Reclaiming Our Way promoting the well-being of African American children & families

30Mar/140

Prison Culture: “I love being a mommy!” On Shanesha Taylor and Black Motherhood

I was disgusted when I first saw the story about Shanesha Taylor in Arizona. Ms. Taylor is the mom who was arrested when her children were found unattended in a locked vehicle last week. She left her children in the car while interviewing for a job inside the nearby building.

According the stories I saw, the kids were in the car with the windows slightly cracked, and had been in there for about 30 minutes by the time someone noticed them. The police arrested Ms. Taylor, and placed the children in foster care.

These are the kinds of cases that keep me involved in the work of eliminating racial disparities in the foster care system, and that make it clear that we have so much more work to do - both to create the kind of society that is healthy and nurturing (i.e. humane) for our families, as well as the work of telling the stories of our families in this punitive, unjust and mean-spirited society.

I came across a piece on the Prison Culture blog this weekend, which really described this ordeal with the kind of compassion and humanity that so many other essays completely missed.

This is a must-read that really captures why this is such a tragedy, and why we have to not only support Ms. Taylor, but the many other young sisters who are struggling everyday to make it in this cold and unjust society.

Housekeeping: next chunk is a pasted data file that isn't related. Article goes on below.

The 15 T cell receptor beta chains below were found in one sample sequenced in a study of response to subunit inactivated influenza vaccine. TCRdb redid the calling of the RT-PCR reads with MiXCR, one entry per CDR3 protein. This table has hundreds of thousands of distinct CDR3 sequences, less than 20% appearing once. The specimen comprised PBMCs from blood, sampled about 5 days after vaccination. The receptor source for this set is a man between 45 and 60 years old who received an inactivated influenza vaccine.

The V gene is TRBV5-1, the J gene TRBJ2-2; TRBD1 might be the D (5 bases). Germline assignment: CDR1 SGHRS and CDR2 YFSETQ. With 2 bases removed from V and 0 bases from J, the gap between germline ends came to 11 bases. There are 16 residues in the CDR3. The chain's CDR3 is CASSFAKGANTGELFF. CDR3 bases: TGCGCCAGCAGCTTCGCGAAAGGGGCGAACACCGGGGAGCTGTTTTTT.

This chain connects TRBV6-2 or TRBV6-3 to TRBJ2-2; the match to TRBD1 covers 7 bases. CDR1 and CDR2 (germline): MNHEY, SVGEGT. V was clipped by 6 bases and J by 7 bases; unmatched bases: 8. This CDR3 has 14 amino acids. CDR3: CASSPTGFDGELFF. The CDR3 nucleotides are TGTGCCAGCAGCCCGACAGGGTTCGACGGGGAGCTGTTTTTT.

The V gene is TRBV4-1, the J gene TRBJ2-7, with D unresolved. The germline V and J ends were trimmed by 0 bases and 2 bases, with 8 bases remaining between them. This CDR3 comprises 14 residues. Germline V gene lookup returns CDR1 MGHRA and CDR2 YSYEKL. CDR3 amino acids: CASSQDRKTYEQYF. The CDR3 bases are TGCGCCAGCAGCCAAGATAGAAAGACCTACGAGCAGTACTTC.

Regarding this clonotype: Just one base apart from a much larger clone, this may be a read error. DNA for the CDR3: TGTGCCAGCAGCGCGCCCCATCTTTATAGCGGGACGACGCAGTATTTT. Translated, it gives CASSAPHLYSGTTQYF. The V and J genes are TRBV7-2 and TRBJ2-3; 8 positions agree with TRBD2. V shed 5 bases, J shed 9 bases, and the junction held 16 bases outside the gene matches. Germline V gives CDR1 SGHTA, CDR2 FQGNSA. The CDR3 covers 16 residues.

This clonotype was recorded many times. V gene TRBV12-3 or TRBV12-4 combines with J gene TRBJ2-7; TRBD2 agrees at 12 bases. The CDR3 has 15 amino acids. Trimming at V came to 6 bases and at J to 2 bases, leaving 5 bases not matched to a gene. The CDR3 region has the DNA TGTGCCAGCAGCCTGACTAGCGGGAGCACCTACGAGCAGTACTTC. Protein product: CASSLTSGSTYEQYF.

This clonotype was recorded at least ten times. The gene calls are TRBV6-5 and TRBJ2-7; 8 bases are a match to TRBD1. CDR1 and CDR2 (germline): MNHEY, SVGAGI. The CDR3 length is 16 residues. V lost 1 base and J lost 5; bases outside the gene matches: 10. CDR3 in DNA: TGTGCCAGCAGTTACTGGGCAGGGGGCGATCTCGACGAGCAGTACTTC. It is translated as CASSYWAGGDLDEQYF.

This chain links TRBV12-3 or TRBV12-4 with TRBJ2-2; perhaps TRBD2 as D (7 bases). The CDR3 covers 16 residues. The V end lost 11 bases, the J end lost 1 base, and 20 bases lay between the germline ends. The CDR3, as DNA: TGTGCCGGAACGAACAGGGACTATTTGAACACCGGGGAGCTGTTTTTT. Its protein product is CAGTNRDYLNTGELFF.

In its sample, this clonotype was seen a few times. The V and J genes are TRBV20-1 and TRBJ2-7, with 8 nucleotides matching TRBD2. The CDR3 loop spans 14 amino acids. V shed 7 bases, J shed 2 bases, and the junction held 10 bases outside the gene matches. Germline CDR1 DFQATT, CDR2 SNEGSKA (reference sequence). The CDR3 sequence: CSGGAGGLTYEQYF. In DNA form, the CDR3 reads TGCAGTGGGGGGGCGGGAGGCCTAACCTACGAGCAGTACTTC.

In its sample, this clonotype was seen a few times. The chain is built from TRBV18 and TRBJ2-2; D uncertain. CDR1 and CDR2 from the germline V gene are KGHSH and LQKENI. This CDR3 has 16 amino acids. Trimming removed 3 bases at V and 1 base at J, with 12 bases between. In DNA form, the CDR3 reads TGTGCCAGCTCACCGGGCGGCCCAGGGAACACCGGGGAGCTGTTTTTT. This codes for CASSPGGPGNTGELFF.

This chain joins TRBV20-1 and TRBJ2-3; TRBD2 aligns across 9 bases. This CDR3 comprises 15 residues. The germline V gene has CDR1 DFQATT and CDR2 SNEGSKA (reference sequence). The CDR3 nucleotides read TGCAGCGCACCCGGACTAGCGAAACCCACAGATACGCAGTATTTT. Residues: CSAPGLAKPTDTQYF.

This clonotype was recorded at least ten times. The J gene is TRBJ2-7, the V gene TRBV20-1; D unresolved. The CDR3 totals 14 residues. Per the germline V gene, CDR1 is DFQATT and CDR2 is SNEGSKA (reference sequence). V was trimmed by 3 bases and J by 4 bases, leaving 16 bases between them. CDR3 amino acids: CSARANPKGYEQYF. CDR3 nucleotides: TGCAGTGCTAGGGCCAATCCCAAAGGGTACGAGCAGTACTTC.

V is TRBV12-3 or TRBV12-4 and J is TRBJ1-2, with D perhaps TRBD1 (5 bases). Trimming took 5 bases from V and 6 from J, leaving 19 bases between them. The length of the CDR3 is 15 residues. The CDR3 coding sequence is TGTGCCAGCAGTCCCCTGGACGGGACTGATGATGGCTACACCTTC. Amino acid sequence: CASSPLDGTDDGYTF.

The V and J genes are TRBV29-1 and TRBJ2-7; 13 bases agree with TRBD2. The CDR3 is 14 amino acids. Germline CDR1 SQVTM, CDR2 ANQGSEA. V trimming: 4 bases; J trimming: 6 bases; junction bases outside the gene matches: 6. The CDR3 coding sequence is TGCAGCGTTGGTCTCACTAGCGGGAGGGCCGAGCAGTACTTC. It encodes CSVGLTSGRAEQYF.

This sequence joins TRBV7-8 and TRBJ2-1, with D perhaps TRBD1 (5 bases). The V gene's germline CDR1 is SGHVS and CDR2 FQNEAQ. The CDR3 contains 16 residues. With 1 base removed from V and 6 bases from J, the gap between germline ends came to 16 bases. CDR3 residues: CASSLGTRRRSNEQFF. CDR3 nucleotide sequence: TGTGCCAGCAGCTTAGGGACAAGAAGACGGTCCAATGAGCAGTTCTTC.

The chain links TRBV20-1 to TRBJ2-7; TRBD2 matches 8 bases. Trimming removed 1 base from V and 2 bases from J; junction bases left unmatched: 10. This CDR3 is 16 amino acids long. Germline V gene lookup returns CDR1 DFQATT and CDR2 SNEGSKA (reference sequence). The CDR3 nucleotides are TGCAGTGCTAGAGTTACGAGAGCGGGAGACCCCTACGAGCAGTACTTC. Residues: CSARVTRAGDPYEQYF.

While I had imagined Shanesha sitting in her jail cell missing her children like crazy before, it now feels more real to me. I have seen photographs that appear to be of her children. They are sitting in the middle of presents with a Christmas tree in the background. They are smiling. It appears that she also has an older school-aged daughter. How confused and scared must her children be? Where’s mommy? they must be asking. Every single hour of every single day that she remains locked in a cage away from them is an indictment of all of us. It is simply cruel.

Shanesha’s Facebook page is peppered with various quotes that she’s posted: “A mother’s treasure is her daughter,” “I may not be perfect but when I look at my children I know that I got something in my life perfectly right,” and more. These quotes belie the vitriol of women like Tamara who post judgmental and mean-spirited comments on blogs purportedly because of the deep love that they have for children. Our oft-stated ‘love’ of children in this country extends to incarcerating some as young as 9 years old and taking food out of others’ mouths by cutting SNAP. But that’s a discussion for another day.

Yet and still we must reserve some compassion for Tamara. After all, haven’t we all had a moment of niggling doubt about Shanesha’s fitness as a mother if we are to be perfectly honest? And this is because we are socialized and conditioned to understand motherhood in particular ways. We know who the ‘bad mother’ is and in this country, she’s usually poor and always black. It’s a small miracle that so many of us have been able to overcome our socialization to express our compassion for both Shanesha and for her children. I think that there’s something else at work too: it’s our innate knowledge that acute desperation makes the previously unimaginable plausible & perhaps even possible.

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